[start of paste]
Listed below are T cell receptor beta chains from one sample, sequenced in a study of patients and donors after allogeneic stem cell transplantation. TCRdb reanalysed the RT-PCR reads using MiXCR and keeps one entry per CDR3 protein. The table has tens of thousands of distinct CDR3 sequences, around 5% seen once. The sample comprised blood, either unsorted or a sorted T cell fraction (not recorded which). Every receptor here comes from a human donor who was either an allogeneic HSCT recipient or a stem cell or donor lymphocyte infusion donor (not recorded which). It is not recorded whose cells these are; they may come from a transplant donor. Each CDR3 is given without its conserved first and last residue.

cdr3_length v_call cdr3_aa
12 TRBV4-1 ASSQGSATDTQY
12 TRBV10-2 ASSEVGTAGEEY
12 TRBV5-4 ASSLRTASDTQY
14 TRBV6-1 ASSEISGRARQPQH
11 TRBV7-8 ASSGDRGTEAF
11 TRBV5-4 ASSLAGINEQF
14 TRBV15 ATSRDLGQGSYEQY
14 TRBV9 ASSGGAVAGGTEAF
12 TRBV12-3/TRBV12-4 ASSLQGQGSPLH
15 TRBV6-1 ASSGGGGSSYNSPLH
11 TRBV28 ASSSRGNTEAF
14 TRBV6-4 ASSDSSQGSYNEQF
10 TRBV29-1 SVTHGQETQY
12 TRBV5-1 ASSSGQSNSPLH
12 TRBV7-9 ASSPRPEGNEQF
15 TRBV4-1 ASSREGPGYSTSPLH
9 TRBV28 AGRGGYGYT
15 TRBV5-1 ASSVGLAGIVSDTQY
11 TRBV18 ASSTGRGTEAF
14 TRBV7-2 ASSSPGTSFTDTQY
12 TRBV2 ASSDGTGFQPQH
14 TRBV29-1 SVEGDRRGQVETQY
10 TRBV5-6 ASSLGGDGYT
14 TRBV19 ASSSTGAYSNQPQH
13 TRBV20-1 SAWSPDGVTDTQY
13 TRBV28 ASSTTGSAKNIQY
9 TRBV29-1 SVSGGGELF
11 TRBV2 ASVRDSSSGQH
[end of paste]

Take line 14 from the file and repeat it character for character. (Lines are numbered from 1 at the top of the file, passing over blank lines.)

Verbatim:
14 TRBV6-4 ASSDSSQGSYNEQF